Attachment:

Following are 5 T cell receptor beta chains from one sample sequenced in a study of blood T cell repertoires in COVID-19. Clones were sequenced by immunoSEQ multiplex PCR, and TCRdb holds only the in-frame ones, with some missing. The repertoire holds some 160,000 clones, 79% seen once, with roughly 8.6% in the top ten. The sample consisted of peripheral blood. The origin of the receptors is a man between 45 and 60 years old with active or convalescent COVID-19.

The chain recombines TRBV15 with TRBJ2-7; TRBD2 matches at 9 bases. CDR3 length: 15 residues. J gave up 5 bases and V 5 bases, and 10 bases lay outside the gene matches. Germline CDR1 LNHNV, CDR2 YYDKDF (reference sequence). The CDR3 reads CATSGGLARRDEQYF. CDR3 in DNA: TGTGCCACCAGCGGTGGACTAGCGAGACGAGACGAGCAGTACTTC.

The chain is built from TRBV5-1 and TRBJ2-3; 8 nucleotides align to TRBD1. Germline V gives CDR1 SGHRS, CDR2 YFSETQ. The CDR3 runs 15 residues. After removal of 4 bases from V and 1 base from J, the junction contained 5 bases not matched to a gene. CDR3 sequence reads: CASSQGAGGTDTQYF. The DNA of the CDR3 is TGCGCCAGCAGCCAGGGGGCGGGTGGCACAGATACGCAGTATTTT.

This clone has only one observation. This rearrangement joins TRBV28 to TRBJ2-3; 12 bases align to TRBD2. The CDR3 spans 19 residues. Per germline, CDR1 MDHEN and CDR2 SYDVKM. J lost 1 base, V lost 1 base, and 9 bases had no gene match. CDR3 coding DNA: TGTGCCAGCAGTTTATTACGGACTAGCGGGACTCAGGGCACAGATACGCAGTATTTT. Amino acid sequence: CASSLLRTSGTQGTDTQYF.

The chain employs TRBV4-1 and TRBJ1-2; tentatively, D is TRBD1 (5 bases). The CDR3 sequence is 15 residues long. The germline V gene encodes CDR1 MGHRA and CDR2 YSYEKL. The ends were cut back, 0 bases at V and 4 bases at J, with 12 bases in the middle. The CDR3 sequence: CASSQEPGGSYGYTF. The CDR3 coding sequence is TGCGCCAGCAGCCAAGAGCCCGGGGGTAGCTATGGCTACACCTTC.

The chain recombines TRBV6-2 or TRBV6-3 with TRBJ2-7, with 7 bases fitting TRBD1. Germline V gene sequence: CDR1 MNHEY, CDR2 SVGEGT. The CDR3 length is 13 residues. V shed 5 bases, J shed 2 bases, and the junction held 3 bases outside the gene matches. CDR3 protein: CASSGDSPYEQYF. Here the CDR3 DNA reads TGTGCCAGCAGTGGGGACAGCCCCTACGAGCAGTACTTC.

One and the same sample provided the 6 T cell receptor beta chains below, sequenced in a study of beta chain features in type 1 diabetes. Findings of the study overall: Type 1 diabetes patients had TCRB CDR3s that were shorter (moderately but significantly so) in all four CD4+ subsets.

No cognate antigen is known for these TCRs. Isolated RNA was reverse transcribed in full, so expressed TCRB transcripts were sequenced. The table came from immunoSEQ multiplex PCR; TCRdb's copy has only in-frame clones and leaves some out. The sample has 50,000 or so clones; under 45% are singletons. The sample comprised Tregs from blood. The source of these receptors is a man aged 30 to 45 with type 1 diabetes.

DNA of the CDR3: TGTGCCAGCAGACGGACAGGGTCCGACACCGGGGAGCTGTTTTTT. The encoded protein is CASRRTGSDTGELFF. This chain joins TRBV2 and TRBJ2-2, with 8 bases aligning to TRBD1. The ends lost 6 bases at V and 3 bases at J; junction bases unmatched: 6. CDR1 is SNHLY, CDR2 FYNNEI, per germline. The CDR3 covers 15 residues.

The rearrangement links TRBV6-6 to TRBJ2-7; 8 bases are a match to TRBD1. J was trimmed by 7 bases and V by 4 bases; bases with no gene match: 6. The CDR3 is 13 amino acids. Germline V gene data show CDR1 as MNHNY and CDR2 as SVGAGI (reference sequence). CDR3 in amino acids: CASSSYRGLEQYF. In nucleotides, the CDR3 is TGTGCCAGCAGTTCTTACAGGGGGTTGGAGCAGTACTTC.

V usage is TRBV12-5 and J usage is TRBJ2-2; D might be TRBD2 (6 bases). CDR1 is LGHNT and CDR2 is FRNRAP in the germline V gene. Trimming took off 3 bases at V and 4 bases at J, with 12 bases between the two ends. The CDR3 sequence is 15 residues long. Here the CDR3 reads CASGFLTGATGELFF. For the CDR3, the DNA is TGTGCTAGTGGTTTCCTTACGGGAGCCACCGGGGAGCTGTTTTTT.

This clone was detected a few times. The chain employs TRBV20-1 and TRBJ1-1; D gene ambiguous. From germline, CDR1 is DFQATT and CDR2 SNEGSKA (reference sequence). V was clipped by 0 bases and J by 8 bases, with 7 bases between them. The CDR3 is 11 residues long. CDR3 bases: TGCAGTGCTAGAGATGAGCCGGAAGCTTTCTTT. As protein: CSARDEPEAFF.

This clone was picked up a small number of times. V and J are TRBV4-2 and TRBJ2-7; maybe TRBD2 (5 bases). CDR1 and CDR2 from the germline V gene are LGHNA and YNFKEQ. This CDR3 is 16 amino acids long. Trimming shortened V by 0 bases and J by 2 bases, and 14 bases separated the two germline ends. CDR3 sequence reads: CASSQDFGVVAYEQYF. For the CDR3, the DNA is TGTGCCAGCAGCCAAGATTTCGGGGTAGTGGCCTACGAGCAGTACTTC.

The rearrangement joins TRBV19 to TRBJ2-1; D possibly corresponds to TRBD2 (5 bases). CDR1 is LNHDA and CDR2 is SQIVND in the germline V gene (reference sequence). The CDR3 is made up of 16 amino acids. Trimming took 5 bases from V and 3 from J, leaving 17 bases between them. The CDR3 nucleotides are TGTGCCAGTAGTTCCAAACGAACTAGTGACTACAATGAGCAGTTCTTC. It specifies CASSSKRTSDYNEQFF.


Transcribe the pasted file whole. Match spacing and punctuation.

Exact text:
Following are 5 T cell receptor beta chains from one sample sequenced in a study of blood T cell repertoires in COVID-19. Clones were sequenced by immunoSEQ multiplex PCR, and TCRdb holds only the in-frame ones, with some missing. The repertoire holds some 160,000 clones, 79% seen once, with roughly 8.6% in the top ten. The sample consisted of peripheral blood. The origin of the receptors is a man between 45 and 60 years old with active or convalescent COVID-19.

The chain recombines TRBV15 with TRBJ2-7; TRBD2 matches at 9 bases. CDR3 length: 15 residues. J gave up 5 bases and V 5 bases, and 10 bases lay outside the gene matches. Germline CDR1 LNHNV, CDR2 YYDKDF (reference sequence). The CDR3 reads CATSGGLARRDEQYF. CDR3 in DNA: TGTGCCACCAGCGGTGGACTAGCGAGACGAGACGAGCAGTACTTC.

The chain is built from TRBV5-1 and TRBJ2-3; 8 nucleotides align to TRBD1. Germline V gives CDR1 SGHRS, CDR2 YFSETQ. The CDR3 runs 15 residues. After removal of 4 bases from V and 1 base from J, the junction contained 5 bases not matched to a gene. CDR3 sequence reads: CASSQGAGGTDTQYF. The DNA of the CDR3 is TGCGCCAGCAGCCAGGGGGCGGGTGGCACAGATACGCAGTATTTT.

This clone has only one observation. This rearrangement joins TRBV28 to TRBJ2-3; 12 bases align to TRBD2. The CDR3 spans 19 residues. Per germline, CDR1 MDHEN and CDR2 SYDVKM. J lost 1 base, V lost 1 base, and 9 bases had no gene match. CDR3 coding DNA: TGTGCCAGCAGTTTATTACGGACTAGCGGGACTCAGGGCACAGATACGCAGTATTTT. Amino acid sequence: CASSLLRTSGTQGTDTQYF.

The chain employs TRBV4-1 and TRBJ1-2; tentatively, D is TRBD1 (5 bases). The CDR3 sequence is 15 residues long. The germline V gene encodes CDR1 MGHRA and CDR2 YSYEKL. The ends were cut back, 0 bases at V and 4 bases at J, with 12 bases in the middle. The CDR3 sequence: CASSQEPGGSYGYTF. The CDR3 coding sequence is TGCGCCAGCAGCCAAGAGCCCGGGGGTAGCTATGGCTACACCTTC.

The chain recombines TRBV6-2 or TRBV6-3 with TRBJ2-7, with 7 bases fitting TRBD1. Germline V gene sequence: CDR1 MNHEY, CDR2 SVGEGT. The CDR3 length is 13 residues. V shed 5 bases, J shed 2 bases, and the junction held 3 bases outside the gene matches. CDR3 protein: CASSGDSPYEQYF. Here the CDR3 DNA reads TGTGCCAGCAGTGGGGACAGCCCCTACGAGCAGTACTTC.

One and the same sample provided the 6 T cell receptor beta chains below, sequenced in a study of beta chain features in type 1 diabetes. Findings of the study overall: Type 1 diabetes patients had TCRB CDR3s that were shorter (moderately but significantly so) in all four CD4+ subsets.

No cognate antigen is known for these TCRs. Isolated RNA was reverse transcribed in full, so expressed TCRB transcripts were sequenced. The table came from immunoSEQ multiplex PCR; TCRdb's copy has only in-frame clones and leaves some out. The sample has 50,000 or so clones; under 45% are singletons. The sample comprised Tregs from blood. The source of these receptors is a man aged 30 to 45 with type 1 diabetes.

DNA of the CDR3: TGTGCCAGCAGACGGACAGGGTCCGACACCGGGGAGCTGTTTTTT. The encoded protein is CASRRTGSDTGELFF. This chain joins TRBV2 and TRBJ2-2, with 8 bases aligning to TRBD1. The ends lost 6 bases at V and 3 bases at J; junction bases unmatched: 6. CDR1 is SNHLY, CDR2 FYNNEI, per germline. The CDR3 covers 15 residues.

The rearrangement links TRBV6-6 to TRBJ2-7; 8 bases are a match to TRBD1. J was trimmed by 7 bases and V by 4 bases; bases with no gene match: 6. The CDR3 is 13 amino acids. Germline V gene data show CDR1 as MNHNY and CDR2 as SVGAGI (reference sequence). CDR3 in amino acids: CASSSYRGLEQYF. In nucleotides, the CDR3 is TGTGCCAGCAGTTCTTACAGGGGGTTGGAGCAGTACTTC.

V usage is TRBV12-5 and J usage is TRBJ2-2; D might be TRBD2 (6 bases). CDR1 is LGHNT and CDR2 is FRNRAP in the germline V gene. Trimming took off 3 bases at V and 4 bases at J, with 12 bases between the two ends. The CDR3 sequence is 15 residues long. Here the CDR3 reads CASGFLTGATGELFF. For the CDR3, the DNA is TGTGCTAGTGGTTTCCTTACGGGAGCCACCGGGGAGCTGTTTTTT.

This clone was detected a few times. The chain employs TRBV20-1 and TRBJ1-1; D gene ambiguous. From germline, CDR1 is DFQATT and CDR2 SNEGSKA (reference sequence). V was clipped by 0 bases and J by 8 bases, with 7 bases between them. The CDR3 is 11 residues long. CDR3 bases: TGCAGTGCTAGAGATGAGCCGGAAGCTTTCTTT. As protein: CSARDEPEAFF.

This clone was picked up a small number of times. V and J are TRBV4-2 and TRBJ2-7; maybe TRBD2 (5 bases). CDR1 and CDR2 from the germline V gene are LGHNA and YNFKEQ. This CDR3 is 16 amino acids long. Trimming shortened V by 0 bases and J by 2 bases, and 14 bases separated the two germline ends. CDR3 sequence reads: CASSQDFGVVAYEQYF. For the CDR3, the DNA is TGTGCCAGCAGCCAAGATTTCGGGGTAGTGGCCTACGAGCAGTACTTC.

The rearrangement joins TRBV19 to TRBJ2-1; D possibly corresponds to TRBD2 (5 bases). CDR1 is LNHDA and CDR2 is SQIVND in the germline V gene (reference sequence). The CDR3 is made up of 16 amino acids. Trimming took 5 bases from V and 3 from J, leaving 17 bases between them. The CDR3 nucleotides are TGTGCCAGTAGTTCCAAACGAACTAGTGACTACAATGAGCAGTTCTTC. It specifies CASSSKRTSDYNEQFF.